Converging meniscus

A lens configuration.

Converging meniscus is a convex-concave lens configuration. In this configuration, one side of the lens has an outward curve (convex) and the other, inward (concave).

Meniscus lenses are a special type of lens in eyeglasses and contact lenses. They have an outward curve on one side and an inward curve on the other.

Positive meniscus lenses are thicker in the center than at the edges. The radius of curvature of the front surface of the lens is smaller than that of the back surface. They correct farsightedness.

A negative meniscus lens has thinner edges and is wider at the center. The curvature of the lens is greater on the back surface than on the front surface. It is used to treat nearsightedness.

Convex-concave (meniscus) lenses can be either positive or negative, depending on the relative curvatures of the two surfaces. A negative meniscus lens has a steeper concave surface and is thinner at the center than at the periphery. Conversely, a positive meniscus lens has a steeper convex surface and is thicker at the center than at the periphery. An ideal thin lens with two surfaces of equal curvature would have zero optical power, meaning that it would neither converge nor diverge light. All real lenses have a nonzero thickness, however, which makes a real lens with identical curved surfaces slightly positive. To obtain exactly zero optical power, a meniscus lens must have slightly unequal curvatures to account for the effect of the lens's thickness.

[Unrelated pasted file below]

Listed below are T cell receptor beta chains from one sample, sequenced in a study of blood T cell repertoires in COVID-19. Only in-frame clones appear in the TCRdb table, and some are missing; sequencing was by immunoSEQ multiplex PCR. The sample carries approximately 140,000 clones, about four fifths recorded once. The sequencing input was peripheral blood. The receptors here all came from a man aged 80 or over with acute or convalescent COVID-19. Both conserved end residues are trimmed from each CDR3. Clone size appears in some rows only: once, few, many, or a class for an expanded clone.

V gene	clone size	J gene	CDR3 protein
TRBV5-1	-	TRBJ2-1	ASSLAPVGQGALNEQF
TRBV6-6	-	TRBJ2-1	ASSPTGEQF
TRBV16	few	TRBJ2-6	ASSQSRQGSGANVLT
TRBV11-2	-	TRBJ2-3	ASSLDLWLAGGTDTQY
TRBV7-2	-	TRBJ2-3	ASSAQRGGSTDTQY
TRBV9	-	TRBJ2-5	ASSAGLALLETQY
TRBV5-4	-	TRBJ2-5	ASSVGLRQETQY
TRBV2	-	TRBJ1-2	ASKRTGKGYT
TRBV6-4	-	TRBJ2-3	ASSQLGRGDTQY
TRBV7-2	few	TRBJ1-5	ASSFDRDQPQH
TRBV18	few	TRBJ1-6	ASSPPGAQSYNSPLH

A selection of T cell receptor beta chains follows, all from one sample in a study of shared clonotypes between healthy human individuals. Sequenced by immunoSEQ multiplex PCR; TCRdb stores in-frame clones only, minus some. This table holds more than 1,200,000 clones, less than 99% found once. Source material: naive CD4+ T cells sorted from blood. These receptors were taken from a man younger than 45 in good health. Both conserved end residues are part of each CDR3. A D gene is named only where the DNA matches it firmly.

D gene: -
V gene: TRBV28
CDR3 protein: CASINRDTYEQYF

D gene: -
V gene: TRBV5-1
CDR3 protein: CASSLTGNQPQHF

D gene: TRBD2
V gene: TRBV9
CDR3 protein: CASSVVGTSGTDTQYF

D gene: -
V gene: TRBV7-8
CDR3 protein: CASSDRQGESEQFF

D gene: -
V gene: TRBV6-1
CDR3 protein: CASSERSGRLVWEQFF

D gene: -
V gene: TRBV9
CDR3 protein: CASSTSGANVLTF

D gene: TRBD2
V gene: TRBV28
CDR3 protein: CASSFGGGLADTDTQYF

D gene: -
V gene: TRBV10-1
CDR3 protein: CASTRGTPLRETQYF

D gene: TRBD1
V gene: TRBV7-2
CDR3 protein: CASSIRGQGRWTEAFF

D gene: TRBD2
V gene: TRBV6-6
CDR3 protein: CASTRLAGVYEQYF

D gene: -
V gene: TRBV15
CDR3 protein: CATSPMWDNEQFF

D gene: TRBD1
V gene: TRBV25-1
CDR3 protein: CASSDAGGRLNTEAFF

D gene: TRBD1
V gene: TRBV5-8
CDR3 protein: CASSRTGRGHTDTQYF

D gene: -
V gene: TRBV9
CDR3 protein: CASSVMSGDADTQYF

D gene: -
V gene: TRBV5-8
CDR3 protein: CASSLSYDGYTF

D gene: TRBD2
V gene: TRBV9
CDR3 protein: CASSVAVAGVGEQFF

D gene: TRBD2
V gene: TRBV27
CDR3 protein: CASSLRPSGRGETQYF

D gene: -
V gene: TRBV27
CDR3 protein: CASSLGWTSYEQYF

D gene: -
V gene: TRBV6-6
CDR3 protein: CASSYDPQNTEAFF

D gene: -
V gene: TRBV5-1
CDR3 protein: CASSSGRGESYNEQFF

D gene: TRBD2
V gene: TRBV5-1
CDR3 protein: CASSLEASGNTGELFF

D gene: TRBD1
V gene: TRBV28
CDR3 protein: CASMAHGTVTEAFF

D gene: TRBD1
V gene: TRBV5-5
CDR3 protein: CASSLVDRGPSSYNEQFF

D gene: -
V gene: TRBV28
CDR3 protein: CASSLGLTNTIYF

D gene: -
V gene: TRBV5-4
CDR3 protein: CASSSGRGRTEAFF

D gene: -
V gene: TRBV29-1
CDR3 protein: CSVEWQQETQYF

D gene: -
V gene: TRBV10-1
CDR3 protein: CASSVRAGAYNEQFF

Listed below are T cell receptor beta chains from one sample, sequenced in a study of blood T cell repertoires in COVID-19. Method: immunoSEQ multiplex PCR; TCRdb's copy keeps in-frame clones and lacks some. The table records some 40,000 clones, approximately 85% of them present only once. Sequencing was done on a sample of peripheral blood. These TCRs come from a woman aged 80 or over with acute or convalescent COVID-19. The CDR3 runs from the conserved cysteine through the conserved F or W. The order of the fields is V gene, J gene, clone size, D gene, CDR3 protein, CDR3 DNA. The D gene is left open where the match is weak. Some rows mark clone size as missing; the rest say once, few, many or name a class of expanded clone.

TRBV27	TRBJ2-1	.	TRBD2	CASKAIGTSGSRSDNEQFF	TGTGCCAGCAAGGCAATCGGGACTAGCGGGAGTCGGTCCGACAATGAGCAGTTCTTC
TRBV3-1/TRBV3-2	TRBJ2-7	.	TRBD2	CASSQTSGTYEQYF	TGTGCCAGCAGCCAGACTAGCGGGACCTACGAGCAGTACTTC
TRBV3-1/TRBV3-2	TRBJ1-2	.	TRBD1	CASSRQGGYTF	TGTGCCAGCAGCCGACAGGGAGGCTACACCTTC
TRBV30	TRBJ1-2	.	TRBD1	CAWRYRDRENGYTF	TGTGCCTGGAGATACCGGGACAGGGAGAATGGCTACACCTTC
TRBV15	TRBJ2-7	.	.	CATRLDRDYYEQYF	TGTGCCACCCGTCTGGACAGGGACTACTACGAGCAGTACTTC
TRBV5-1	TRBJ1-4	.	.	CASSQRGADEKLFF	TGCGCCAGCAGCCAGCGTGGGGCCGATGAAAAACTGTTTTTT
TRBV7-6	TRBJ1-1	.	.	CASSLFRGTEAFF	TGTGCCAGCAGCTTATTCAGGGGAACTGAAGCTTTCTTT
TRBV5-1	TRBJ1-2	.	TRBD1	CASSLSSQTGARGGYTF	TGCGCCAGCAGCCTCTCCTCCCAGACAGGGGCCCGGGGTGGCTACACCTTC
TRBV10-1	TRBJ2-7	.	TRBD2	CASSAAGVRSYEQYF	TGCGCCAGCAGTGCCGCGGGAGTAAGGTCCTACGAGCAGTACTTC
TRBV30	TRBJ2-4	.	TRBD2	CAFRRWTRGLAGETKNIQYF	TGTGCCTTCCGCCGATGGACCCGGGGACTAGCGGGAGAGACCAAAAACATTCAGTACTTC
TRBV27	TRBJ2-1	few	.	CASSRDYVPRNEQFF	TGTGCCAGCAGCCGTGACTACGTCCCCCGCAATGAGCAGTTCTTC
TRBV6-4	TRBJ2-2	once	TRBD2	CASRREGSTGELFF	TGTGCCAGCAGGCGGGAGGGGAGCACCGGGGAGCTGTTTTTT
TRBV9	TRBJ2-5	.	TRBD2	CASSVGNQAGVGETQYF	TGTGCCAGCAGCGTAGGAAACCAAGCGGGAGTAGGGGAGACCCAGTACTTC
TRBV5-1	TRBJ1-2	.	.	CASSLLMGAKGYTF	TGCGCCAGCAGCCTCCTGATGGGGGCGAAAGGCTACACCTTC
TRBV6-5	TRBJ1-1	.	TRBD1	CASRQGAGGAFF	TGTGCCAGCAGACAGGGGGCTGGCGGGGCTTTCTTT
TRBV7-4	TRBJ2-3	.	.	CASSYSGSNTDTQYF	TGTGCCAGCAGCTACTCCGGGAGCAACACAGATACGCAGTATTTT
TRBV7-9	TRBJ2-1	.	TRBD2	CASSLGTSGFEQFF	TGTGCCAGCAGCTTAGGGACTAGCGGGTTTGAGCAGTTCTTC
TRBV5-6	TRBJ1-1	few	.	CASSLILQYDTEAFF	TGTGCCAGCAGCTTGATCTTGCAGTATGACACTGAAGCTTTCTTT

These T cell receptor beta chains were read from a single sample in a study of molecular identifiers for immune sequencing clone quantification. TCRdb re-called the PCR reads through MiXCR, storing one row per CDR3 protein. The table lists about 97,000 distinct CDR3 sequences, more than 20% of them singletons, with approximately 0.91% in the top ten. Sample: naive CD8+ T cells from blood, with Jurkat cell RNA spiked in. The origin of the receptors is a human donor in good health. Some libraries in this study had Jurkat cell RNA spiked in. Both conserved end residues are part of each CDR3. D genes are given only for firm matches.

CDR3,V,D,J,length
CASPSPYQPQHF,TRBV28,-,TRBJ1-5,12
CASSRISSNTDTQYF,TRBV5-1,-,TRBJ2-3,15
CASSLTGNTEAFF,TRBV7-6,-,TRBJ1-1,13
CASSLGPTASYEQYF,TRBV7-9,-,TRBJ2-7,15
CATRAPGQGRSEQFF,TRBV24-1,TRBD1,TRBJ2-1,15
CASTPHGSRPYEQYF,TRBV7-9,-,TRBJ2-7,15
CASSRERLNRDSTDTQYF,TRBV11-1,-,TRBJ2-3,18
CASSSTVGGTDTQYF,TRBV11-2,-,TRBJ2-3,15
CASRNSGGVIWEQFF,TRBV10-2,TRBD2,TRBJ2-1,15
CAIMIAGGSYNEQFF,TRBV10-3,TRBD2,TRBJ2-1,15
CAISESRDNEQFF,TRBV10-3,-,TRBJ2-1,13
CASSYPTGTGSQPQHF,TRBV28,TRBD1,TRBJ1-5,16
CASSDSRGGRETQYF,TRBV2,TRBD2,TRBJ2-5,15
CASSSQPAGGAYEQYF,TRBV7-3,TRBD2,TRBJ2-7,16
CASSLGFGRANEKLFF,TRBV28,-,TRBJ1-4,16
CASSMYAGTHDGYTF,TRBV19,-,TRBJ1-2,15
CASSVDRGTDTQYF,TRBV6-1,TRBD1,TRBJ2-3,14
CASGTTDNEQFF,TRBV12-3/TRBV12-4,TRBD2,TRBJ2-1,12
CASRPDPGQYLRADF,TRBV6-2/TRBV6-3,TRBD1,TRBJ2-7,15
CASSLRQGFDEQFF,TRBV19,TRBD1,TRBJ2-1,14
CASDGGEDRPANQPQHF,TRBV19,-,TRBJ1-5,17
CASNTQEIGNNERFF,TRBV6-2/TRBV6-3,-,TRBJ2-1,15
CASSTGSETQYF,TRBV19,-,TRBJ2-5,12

Converging meniscus
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